a reflective layer formed on the patterned surface.
12. The solar concentrator of claim 11, wherein the solar concentrator comprises glass.
13. The solar concentrator of claim 11, wherein the solar concentrator comprises polycarbonate.
14. The solar concentrator of claim 11, wherein the patterned surface comprises a plurality of equally spaced horizontal and vertical triangular troughs intersecting to form a plurality of equally spaced rectangular regions.
15. The solar concentrator of claim 11, wherein the patterned surface comprises an equally spaced pyramidal matrix.
16. The solar concentrator of claim 11, wherein the patterned surface comprises a combination of pyramidal and conical structures.
17. An energy conversion system, comprising:
a first optical cover comprising a first surface and a second surface, wherein the first surface comprises a flat surface and the second surface comprises a patterned surface configured to receive solar energy from the first surface and further configured to concentrate and guide the solar energy; wherein the patterned surface comprises a plurality of equally spaced horizontal and vertical triangular troughs intersecting to form a plurality of equally spaced rectangular regions;
a second optical cover; and
a plurality of photovoltaic cells located between the patterned surface of the first optical cover and the second optical cover and configured to receive the solar energy from the patterned surface and convert the solar energy into electrical energy;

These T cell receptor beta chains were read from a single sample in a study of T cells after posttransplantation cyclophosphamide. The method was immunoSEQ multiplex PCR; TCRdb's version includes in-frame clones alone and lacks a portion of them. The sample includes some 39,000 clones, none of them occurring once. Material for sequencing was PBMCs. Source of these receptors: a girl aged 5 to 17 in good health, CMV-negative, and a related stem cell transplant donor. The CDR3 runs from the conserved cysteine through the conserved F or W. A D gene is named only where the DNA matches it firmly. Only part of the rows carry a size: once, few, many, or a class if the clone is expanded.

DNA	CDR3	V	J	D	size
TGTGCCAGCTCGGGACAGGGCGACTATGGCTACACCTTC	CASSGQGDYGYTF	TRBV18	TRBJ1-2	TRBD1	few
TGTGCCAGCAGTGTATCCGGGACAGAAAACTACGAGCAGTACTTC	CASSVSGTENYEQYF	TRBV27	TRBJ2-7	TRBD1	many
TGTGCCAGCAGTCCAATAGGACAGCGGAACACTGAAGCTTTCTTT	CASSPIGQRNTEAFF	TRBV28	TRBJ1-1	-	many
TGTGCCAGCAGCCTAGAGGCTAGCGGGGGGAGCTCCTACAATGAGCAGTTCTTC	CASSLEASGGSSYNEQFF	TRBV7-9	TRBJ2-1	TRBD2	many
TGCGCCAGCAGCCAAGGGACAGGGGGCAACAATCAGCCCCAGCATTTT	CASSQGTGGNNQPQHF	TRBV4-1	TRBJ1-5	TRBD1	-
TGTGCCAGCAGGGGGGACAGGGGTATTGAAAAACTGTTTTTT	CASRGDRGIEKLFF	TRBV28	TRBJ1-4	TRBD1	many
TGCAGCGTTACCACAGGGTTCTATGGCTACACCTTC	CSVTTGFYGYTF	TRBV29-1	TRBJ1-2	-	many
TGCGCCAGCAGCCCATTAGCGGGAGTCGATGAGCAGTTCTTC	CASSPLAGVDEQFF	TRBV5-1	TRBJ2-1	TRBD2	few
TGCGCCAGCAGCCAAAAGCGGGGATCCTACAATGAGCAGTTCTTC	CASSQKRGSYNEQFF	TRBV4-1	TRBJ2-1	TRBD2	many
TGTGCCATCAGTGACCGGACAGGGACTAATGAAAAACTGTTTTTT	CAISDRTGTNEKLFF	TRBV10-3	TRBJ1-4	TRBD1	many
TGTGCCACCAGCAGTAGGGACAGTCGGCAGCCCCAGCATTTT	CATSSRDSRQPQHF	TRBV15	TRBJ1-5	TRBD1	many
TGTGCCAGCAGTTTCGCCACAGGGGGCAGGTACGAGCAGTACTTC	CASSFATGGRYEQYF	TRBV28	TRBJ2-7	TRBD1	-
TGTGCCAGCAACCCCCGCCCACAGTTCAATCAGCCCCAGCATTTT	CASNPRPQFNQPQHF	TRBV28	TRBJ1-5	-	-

wherein an angle of inclination of each of the plurality of triangular troughs is selected based on a refractive index of the first optical cover, width of the photovoltaic cell, and length of the photovoltaic cell.
Description
BACKGROUND

The invention relates generally to a solar energy conversion system, and more particularly, to a photovoltaic concentrator configured to concentrate and guide incident light onto plurality of photovoltaic cells.

Solar energy is considered as an alternate source of energy relative to other forms of energy. Solar energy conversion systems are used to convert solar energy into electrical energy. The solar energy conversion system typically includes photovoltaic modules, photoelectric cells, or solar cells that convert solar energy into electrical energy for immediate use or for storage and subsequent use. Conversion of solar energy into electrical energy includes reception of light, such as sunlight, at a solar cell, absorption of sunlight into the solar cell, generation and separation of positive and negative charges creating a voltage in the solar cell, and collection and transfer of electrical charges through a terminal coupled to the solar cell.

Solar modules are primarily used in residential and commercial areas i.e. in areas served by a grid of an electric utility company. The amount of electrical energy generated by the solar module is directly related to the amount of solar energy the cells within a module absorb, which in turn is impacted by the cell efficiency, surface area of cell coverage, and the intensity or brightness of the sunlight that is incident on the cells. Cost of the photovoltaic module increases with increased surface area coverage by the photovoltaic cells. One approach for reducing the cost associated with photovoltaic modules is via optical concentration techniques. By employing optical concentration, the cell coverage area within the laminate is reduced. Traditional optical concentrators used for higher levels of optical concentration are often bulky and require active tracking of the light rays. Moreover cost associated with traditional optical concentrators are higher.